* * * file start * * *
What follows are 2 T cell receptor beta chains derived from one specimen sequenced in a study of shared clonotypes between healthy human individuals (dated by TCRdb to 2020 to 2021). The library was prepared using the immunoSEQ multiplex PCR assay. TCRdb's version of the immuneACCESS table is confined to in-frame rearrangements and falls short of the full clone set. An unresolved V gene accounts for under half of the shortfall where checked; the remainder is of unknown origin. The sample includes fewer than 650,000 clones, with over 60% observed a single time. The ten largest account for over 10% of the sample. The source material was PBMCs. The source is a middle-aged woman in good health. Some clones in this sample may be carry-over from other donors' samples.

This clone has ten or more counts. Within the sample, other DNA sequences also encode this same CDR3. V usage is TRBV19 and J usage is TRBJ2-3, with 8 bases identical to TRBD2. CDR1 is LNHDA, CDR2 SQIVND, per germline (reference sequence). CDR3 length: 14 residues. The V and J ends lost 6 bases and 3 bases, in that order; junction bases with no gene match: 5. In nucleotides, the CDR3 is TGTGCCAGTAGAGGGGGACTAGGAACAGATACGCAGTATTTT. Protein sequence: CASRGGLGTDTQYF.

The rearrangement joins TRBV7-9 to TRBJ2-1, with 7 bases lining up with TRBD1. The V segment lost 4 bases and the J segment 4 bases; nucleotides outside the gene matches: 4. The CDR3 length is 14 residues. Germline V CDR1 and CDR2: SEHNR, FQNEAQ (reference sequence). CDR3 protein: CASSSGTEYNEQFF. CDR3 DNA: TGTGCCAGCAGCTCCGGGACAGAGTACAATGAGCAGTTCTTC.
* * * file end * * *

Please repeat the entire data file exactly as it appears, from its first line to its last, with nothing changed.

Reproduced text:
What follows are 2 T cell receptor beta chains derived from one specimen sequenced in a study of shared clonotypes between healthy human individuals (dated by TCRdb to 2020 to 2021). The library was prepared using the immunoSEQ multiplex PCR assay. TCRdb's version of the immuneACCESS table is confined to in-frame rearrangements and falls short of the full clone set. An unresolved V gene accounts for under half of the shortfall where checked; the remainder is of unknown origin. The sample includes fewer than 650,000 clones, with over 60% observed a single time. The ten largest account for over 10% of the sample. The source material was PBMCs. The source is a middle-aged woman in good health. Some clones in this sample may be carry-over from other donors' samples.

This clone has ten or more counts. Within the sample, other DNA sequences also encode this same CDR3. V usage is TRBV19 and J usage is TRBJ2-3, with 8 bases identical to TRBD2. CDR1 is LNHDA, CDR2 SQIVND, per germline (reference sequence). CDR3 length: 14 residues. The V and J ends lost 6 bases and 3 bases, in that order; junction bases with no gene match: 5. In nucleotides, the CDR3 is TGTGCCAGTAGAGGGGGACTAGGAACAGATACGCAGTATTTT. Protein sequence: CASRGGLGTDTQYF.

The rearrangement joins TRBV7-9 to TRBJ2-1, with 7 bases lining up with TRBD1. The V segment lost 4 bases and the J segment 4 bases; nucleotides outside the gene matches: 4. The CDR3 length is 14 residues. Germline V CDR1 and CDR2: SEHNR, FQNEAQ (reference sequence). CDR3 protein: CASSSGTEYNEQFF. CDR3 DNA: TGTGCCAGCAGCTCCGGGACAGAGTACAATGAGCAGTTCTTC.